Transportation is the fastest growing source of greenhouse gas emissions in the country. Nationally, nearly one-third of greenhouse gas emissions are released from transportation-related activities (see figure below). Since 1990, transportation-related emissions have grown by more than 18 percent. Over 50 percent of emissions from the transportation sector come from private vehicles such as passenger cars, SUVs, small trucks, and minivans. Freight trucks account for 22 percent of emissions, followed by other transport types, including aircraft, ships and boats, and rail. The rapid increase in transportation related emissions can be attributed largely to the ubiquity of the automobile. Since the construction of the Eisenhower Interstate System in the 1960s, Americans have driven nearly three trillion miles each year. At the same time, freight trucking has also increased. In 2005, trucks carried 70 percent of US domestic cargo by value and 60 percent by volume. More than 90 percent of food is hauled by freight truck. Trucking deregulation over the past 30 years has reshaped the industry, saving shippers and consumers freight charges. The US Government Accountability Office (GAO) projects the volume of freight carried by trucks in the US will nearly double by 2035.
Status of Transportation in Wisconsin
Wisconsin’s successful industries, including those in the agricultural and manufacturing sectors, are dependent on a strong transportation system that allows for the free flow of people, produce, goods, and services. Today’s system is focused on highways. This system comes at a price—significant carbon emissions and a network of highways that have eaten into valuable farmlands, wetlands, and forests; created urban and suburban sprawl; increased air pollution; and fragmented wildlife habitat. Wisconsin has invested heavily in its highways over the years, and created a mature road network that now takes hundreds of millions of dollars a year to expand, operate, and maintain (figure below). This has created a largely one-dimensional transportation network that depends on people using cars—and that fosters inefficient, low-density development.
Strategies for Cleaner, Innovative Transportation
Most transportation emissions come from burning gasoline and diesel—which have high levels of CO2 and carbon monoxide (CO) emissions in addition to nitrous oxides and harmful particulate matter. Although the federal government has mandated stricter emission standards for new cars, we must continue to use cleaner fuels to achieve greater carbon emissions reductions. Some public transit fleets have already been retrofitted to run on compressed natural gas; others are increasing the use of electric or hybrid vehicles that are powered by renewable fuel sources and/or using low carbon emission biofuels. The Madison Metro transit system has invested in several hybrid buses that emit less carbon dioxide and use less fuel than conventional buses.
Achieving significant emissions reduction from the transportation sector requires a multi-pronged approach that takes into account where people live and how they are provisioned food and other goods, and the modes of transportation they use to get to work, leisure, and other activities. Most of these seemingly “personal” factors are actually influenced by bigger things such as land-use and zoning regulations, transportation funding decisions, available transportation options, and technology. A transportation network that prepares us for our climate and energy future is one that gives greater priority to the movement of people and goods rather than their vehicles and allows for increased accessibility—backed up by efficient land-use patterns.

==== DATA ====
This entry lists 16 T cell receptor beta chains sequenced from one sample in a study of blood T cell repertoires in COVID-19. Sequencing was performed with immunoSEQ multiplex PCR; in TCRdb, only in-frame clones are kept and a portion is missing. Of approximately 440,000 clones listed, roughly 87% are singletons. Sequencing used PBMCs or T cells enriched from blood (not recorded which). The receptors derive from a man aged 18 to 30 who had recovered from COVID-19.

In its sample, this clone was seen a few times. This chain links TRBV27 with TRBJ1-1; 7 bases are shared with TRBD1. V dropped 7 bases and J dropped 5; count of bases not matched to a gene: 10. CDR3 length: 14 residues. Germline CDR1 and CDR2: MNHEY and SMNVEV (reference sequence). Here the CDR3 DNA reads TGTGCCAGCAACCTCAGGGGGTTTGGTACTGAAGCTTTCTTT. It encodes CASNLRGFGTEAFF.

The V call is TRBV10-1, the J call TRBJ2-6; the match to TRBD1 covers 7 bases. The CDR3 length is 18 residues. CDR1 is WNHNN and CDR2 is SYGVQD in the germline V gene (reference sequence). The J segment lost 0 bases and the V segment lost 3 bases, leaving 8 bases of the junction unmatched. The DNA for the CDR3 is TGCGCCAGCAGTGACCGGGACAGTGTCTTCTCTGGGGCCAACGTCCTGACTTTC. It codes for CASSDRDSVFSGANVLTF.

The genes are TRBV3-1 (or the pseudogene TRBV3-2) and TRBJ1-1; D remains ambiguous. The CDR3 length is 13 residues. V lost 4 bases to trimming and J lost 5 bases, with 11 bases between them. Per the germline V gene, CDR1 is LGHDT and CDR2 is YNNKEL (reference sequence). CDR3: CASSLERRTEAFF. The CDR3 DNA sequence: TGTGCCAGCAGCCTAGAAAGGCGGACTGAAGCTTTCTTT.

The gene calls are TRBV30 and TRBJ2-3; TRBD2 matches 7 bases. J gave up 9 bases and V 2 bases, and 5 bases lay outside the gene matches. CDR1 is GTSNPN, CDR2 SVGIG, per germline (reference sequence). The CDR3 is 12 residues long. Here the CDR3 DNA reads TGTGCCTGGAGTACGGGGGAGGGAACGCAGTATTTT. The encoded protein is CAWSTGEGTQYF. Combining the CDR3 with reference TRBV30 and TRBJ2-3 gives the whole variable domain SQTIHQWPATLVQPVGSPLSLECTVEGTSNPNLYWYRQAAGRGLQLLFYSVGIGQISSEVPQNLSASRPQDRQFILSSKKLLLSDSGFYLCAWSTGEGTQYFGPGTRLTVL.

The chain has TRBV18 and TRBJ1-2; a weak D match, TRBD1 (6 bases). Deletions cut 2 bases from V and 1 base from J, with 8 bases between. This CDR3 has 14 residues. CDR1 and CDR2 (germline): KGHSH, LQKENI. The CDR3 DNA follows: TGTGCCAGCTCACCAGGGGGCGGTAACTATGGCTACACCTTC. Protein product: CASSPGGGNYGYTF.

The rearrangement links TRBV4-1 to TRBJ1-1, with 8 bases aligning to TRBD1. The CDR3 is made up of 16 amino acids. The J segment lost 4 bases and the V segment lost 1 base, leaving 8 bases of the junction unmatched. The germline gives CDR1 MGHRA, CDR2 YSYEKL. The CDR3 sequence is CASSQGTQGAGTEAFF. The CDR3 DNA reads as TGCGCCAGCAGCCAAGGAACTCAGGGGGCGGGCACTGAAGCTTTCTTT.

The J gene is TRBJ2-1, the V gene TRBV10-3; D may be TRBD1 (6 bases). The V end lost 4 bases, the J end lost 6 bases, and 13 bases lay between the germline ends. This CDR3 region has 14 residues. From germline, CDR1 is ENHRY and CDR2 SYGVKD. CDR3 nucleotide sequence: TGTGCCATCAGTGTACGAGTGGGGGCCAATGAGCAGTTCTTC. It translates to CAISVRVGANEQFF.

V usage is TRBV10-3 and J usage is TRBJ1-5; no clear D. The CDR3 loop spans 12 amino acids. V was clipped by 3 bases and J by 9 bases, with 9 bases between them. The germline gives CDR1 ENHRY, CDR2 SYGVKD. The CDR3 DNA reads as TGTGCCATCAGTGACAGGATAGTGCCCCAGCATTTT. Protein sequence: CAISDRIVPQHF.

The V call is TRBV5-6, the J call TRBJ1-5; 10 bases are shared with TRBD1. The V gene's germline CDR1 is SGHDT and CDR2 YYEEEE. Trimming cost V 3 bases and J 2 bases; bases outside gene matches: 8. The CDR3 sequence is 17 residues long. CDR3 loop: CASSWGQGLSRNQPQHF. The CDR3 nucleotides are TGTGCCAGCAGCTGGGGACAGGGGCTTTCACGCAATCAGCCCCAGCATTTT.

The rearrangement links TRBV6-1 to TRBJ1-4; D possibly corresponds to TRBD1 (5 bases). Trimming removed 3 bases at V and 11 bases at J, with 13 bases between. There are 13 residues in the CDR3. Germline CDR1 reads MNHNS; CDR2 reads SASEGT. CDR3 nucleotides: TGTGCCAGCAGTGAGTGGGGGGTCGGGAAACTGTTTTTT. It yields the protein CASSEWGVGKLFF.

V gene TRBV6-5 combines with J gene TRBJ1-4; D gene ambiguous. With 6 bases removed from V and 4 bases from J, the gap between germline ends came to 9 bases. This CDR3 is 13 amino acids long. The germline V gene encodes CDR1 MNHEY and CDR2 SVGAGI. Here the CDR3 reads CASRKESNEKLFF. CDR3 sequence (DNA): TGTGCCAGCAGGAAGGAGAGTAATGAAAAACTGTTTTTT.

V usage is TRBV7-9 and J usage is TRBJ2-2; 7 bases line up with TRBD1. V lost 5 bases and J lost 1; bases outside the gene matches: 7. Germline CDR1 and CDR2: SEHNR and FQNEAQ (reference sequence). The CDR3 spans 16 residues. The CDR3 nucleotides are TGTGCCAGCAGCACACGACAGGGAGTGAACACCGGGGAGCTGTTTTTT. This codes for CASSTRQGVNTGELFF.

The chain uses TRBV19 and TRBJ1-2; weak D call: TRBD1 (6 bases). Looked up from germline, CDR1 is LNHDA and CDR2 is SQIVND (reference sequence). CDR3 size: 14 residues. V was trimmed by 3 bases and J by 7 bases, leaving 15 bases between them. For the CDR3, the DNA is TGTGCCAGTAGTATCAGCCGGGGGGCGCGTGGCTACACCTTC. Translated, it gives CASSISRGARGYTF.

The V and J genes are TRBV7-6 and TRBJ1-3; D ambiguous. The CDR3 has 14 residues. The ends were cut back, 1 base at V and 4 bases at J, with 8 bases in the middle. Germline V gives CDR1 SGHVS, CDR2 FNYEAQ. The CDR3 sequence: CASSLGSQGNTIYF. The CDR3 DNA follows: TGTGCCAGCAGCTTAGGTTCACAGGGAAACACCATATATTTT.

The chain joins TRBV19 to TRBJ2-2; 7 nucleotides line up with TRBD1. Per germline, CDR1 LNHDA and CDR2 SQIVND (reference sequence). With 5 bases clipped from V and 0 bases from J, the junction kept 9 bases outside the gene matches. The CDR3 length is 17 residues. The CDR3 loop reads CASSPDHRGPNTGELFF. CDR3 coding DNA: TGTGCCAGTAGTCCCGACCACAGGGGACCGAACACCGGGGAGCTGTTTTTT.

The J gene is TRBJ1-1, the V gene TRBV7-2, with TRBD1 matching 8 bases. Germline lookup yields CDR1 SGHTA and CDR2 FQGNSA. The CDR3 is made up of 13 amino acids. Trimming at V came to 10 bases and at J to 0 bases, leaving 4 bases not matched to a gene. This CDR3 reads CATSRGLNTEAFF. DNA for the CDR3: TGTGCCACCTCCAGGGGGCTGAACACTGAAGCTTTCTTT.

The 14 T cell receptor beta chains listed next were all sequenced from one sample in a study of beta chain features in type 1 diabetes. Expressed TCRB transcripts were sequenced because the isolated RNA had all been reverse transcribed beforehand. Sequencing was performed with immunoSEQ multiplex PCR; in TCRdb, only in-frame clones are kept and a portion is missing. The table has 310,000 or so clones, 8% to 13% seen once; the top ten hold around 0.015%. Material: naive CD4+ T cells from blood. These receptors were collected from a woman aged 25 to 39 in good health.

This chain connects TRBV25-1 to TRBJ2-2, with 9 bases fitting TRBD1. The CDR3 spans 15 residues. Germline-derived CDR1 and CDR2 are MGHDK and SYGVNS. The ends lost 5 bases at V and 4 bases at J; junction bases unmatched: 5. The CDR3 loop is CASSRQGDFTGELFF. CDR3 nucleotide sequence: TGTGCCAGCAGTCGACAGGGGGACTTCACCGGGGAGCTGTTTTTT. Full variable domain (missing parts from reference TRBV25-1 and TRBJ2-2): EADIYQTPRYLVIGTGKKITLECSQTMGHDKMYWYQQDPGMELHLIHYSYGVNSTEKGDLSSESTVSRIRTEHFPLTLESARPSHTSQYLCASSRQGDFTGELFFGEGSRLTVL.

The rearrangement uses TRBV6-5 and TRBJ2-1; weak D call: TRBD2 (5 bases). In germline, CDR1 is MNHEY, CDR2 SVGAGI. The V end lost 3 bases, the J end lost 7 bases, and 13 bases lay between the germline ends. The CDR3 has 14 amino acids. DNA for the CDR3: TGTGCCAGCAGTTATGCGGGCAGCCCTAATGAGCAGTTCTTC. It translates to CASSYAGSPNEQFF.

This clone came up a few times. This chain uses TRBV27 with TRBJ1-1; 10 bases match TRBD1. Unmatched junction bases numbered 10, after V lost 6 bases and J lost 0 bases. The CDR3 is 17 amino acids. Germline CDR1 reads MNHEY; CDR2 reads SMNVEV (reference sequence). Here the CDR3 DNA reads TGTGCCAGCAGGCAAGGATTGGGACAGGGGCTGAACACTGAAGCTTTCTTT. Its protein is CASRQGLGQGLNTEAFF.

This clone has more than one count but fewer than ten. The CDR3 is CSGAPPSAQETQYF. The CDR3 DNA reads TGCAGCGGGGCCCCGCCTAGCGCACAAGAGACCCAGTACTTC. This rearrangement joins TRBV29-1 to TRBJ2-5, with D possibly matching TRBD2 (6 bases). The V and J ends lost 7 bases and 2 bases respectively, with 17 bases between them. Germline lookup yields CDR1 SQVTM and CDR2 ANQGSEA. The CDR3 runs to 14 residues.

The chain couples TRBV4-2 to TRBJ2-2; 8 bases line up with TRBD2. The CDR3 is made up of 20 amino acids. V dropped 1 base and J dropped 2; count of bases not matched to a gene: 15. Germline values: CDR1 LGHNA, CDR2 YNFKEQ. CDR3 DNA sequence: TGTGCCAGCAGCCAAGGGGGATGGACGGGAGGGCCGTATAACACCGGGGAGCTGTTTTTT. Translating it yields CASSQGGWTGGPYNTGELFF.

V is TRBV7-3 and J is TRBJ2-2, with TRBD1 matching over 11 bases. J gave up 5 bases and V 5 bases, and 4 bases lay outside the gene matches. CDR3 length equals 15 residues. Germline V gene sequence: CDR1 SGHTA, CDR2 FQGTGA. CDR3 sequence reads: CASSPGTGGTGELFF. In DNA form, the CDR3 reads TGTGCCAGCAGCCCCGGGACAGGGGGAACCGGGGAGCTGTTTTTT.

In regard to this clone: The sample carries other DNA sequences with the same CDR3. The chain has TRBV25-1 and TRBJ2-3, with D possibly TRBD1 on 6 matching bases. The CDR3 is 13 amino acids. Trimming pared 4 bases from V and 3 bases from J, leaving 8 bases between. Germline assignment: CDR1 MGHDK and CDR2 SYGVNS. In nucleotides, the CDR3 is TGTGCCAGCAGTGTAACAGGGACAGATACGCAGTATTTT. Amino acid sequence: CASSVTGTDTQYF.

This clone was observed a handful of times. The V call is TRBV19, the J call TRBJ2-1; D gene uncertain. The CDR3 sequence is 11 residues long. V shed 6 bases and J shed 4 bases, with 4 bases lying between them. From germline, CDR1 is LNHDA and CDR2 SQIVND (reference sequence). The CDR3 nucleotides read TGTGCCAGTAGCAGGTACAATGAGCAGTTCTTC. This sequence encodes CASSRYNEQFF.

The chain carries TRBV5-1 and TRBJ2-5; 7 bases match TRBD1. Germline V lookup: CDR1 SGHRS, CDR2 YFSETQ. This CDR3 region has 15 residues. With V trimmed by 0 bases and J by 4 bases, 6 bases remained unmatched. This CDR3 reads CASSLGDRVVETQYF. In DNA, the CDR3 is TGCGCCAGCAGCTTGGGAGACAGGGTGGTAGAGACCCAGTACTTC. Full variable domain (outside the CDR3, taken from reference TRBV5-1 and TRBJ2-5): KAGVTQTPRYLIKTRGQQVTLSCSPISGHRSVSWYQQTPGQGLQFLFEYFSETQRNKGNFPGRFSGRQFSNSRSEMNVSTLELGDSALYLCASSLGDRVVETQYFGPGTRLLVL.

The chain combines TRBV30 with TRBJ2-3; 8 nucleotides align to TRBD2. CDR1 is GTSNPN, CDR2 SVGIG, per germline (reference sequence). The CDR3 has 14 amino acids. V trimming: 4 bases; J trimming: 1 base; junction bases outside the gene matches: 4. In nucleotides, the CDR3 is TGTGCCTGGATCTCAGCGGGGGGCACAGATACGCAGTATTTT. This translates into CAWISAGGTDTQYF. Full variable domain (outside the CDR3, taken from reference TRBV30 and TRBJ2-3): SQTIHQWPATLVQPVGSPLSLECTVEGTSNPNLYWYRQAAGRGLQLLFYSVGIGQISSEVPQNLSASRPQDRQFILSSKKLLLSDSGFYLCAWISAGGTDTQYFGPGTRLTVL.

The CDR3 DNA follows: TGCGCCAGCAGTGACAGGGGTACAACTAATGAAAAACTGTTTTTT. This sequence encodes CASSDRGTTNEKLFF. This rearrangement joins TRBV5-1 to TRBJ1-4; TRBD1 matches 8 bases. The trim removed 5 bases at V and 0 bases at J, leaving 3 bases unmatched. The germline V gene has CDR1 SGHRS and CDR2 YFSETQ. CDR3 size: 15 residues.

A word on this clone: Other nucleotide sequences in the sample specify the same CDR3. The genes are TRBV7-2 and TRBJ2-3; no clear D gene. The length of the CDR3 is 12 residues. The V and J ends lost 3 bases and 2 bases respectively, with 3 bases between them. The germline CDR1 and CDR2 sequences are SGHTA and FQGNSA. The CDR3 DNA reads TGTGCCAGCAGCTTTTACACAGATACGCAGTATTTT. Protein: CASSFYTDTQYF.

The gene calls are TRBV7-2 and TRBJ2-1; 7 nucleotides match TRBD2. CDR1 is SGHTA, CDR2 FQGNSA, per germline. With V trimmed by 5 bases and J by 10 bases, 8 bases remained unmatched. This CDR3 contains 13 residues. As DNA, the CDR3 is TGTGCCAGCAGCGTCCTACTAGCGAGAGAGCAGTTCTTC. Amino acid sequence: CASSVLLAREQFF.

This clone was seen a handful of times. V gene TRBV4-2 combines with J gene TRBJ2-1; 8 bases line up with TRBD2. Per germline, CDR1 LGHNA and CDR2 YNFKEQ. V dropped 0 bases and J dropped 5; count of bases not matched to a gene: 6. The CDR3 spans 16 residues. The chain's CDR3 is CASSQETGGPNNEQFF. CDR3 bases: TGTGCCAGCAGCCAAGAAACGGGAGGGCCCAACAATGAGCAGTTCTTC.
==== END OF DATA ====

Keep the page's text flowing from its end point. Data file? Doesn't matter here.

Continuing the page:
Despite best efforts to relieve congestion by building more lanes, congestion continues to be a problem in metro regions where it reduces fuel efficiency, causes drivers daily stress, and is a safety hazard. While truck traffic represents only five percent of total vehicle miles, the freight sector experiences 27 percent of all congestion costs in the form of additional wages, wasted fuel, and missed appointments. Congestion also increases accident risk for truckers, which can result in higher insurance costs, more stressful, dangerous, working conditions for drivers, and high driver turnover.
Even as congestion continues to be a challenge in metro areas, passenger per capita and total VMT have been trending downward. Among urbanized areas across the country, those that include Milwaukee and Madison saw the second and third biggest drops in per capita VMT—21 percent and 18 percent, respectively. The decreasing trend in passenger VMT is likely due to a mix of a slower economy and changing demographic preferences. As Baby Boomers retire, they are expected to have reduced driving needs, and Millennials (born in the early 1980s to early 2000s) are showing a preference for living where they can walk, bike, or take public transportation. These trends aren’t expected to change even as Millennials age (they are driving less now than their parents did at their age). However, our transportation system planning and funding mechanisms are based on an assumption of continued increase in VMT and the need for more highway capacity instead of investments in maintaining infrastructure and developing alternative transportation choices.
For years, we have followed a cycle of expanding highway capacity by adding lanes to alleviate congestion. Research has shown that this is only a short-term solution and even contributes to increased traffic congestion and consequent carbon emissions due to a phenomenon known as induced demand: additional lanes with faster flow attract those who were not considering using a highway in the first place. Soon, the additional lanes are clogged, as before, leading to calls to install even more capacity, and spawning sprawling land-use patterns that are auto-centric and wasteful. There are several examples of this happening in Wisconsin—the Madison Beltline, which was once a four-lane road, is now six lanes and there are renewed plans to expand capacity and even extend it to the north of the city. Wisconsin State Highway 23, connecting Fond du Lac and Sheboygan counties, is scheduled to be doubled in size, despite the downward trend in vehicle miles traveled.
Some possible measures to reduce congestion and driving are to install carpool lanes, support ride-sharing programs, increase the frequency of public transit service on heavily trafficked routes, encourage work-from-home initiatives, and implement congestion pricing, such as a road toll for travel at peak times. Public transit has consistently been proven to reduce traffic volume, and is more environmentally efficient than driving. Investing in a strong, public, high-quality transportation system will expand transportation choices, encourage a large-scale change in travel behavior, and motivate people to drive less.